ALAMEDA, Calif. — Typically, a rookie avoids arriving late to a team meeting.
Halloween morning was an exception.
Saeed Blacknall, a wide receiver on the Raiders’ practice squad, reported to team headquarters Wednesday wearing a fairly generic sweatshirt themed after the Netflix television series “Stranger Things.” He also donned a neon green headband and told teammates he was a character from the show.
Sighs. Head shakes. Eye rolls.
Their disappointment was evident, believing he’d mailed it in.
They didn’t know what Blacknall had planned.
“I went hard,” Blacknall said. “I had to. Once I started buying the (Nerf) gun and all the spray paint, I said, ‘I gotta go all the way. I can’t go halfway now.’”
A heavy, stuffy air can accompany the sort of losing season in which the Raiders are entrenched. Certainly, at times in this 1-6 campaign, it’s been tiresome for coaches and players alike to breathe it inside the club’s facility. That is what makes moments like a rookie Halloween costume contest so welcome, or even necessary.
The revelry offered lightness before the Raiders face the San Francisco 49ers (1-7) on Thursday evening.
“It’s very important,” cornerback Rashaan Melvin said. “We know that we’re not having the season we want to have, but we still have many more weeks to improve and get back on track. You need those moments. You need that energy, that laughter. That’s what brings this team together.”
Said defensive end Frostee Rucker: “That was fun. Just to make it a little more lively around here. It’s Halloween. You’ve got to stay festive.”
A group text message initiated the contest.
At Tuesday around 5 p.m., tight end Lee Smith informed the rookies they’d partake in a costume competition. All were to wear a costume and be judged at the next morning’s meeting. And so, just like that, rookies had to find an outfit — on the night before Halloween.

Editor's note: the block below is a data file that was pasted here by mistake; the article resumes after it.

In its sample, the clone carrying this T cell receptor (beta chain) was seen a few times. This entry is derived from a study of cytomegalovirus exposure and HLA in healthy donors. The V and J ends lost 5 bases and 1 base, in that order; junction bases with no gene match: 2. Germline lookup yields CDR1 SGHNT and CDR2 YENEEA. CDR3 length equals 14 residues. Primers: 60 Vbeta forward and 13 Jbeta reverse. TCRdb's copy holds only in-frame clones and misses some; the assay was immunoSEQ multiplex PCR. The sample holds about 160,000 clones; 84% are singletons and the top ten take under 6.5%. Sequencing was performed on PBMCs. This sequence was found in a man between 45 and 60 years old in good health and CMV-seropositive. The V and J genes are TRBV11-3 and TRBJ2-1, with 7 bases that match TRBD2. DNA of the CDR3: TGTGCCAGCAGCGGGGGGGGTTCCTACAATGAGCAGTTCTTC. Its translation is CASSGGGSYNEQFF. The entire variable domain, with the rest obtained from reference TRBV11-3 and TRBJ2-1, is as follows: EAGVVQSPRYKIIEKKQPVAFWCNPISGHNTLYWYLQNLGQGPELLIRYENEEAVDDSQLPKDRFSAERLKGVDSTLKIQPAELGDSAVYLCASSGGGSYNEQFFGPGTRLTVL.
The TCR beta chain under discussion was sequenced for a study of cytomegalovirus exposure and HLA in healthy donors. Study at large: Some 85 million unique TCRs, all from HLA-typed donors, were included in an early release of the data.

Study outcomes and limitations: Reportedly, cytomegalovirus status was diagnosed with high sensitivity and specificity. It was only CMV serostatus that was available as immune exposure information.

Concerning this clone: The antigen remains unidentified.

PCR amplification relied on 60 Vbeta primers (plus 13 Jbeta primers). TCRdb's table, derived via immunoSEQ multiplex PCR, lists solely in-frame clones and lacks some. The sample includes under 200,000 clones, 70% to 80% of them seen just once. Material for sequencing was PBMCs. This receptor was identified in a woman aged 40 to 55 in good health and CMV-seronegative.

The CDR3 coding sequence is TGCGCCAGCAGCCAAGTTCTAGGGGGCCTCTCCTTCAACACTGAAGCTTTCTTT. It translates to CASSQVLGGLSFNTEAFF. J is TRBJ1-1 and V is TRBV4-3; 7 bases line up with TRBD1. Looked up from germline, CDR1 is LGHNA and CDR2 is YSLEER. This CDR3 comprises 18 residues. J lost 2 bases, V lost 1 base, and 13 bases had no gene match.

Purchasing one, of course, proved difficult.
Wide receiver Marcell Ateman was among the rookies who visited various party stores in the Bay Area. Chaos greeted them. Most items were chosen. Bags once containing full costumes now were littered on the ground, containing partial elements. Customers moved at the speed of procrastination realized.
“Crazy,” Ateman said. “So many people.”
He found nothing at a Halloween store near his home. So, he drove to Berkeley where a similar setting awaited.
“I was like, ‘Man, I can’t be spending all night,’” Ateman said. “So I was just looking around, and some lady was like, ‘Anybody want to be peanut butter? I’m jelly. Here’s a costume.’”
And that is how Ateman walked into an NFL team meeting as a slice of bread with peanut butter on it.
Linebacker Jason Cabinda wore an inflatable Donald Trump costume. Defensive tackle Mo Hurst Jr. was a pilot from the movie “Top Gun.” Kicker Eddy Pineiro borrowed an inmate costume from a friend. Offensive tackle Brandon Parker purchased a navy blue suit to be Wizard Kelly, a character from the “Proud Family” animated sitcom.
“I needed a suit anyway,” Parker said.
Running back Chris Warren wore boxing gloves and athletic clothes. A boxer.
Running back James Butler was rapper 50 Cent, donning a weight-room vest and do-rag.
Offensive tackle Kolton Miller, the team’s first-round pick, was a scarecrow, although some weren’t convinced.
“I think people are still trying to figure that out,” tight end Derek Carrier said with a laugh. “It was a very awkward costume. I think he meant to be a scarecrow. … Everyone was like, ‘What are you supposed to be?’ He mumbled something. Nobody even heard what he said.”
There were impersonations.
Tight end Paul Butler went as Frank Smith, his position coach. That required ample bubble gum and hand gesturing. Cornerback Nick Nelson, who has dreadlocks, was veteran cornerback Leon Hall. He dressed in Hall’s full uniform, sans the helmet, with a bald cover-up placed atop his head.
Naturally, someone had to be coach Jon Gruden.
With help from the equipment staff, that was fullback Ryan Yurachek. The ensemble involved a visor, glasses, game-day polo, hoka tennis shoes, and play sheet with “Spyder 2 Y Banana” written on it.
“And you’ve got to get the expressions down,” Yurachek said. “That’s probably the biggest part.”
Blacknall won the contest.
Starting at 8 p.m. Tuesday, he devoted three hours and seven cans of metal-green spray paint to cover military-style clothing that he purchased earlier in the evening. This included the aforementioned Nerf gun.
As others shuffled into Wednesday’s meeting, he remained in the locker room and changed into his real costume as a plastic toy soldier, similar to those in the film “Toy Story.”
Teammates laughed and cheered.
Now, they march on.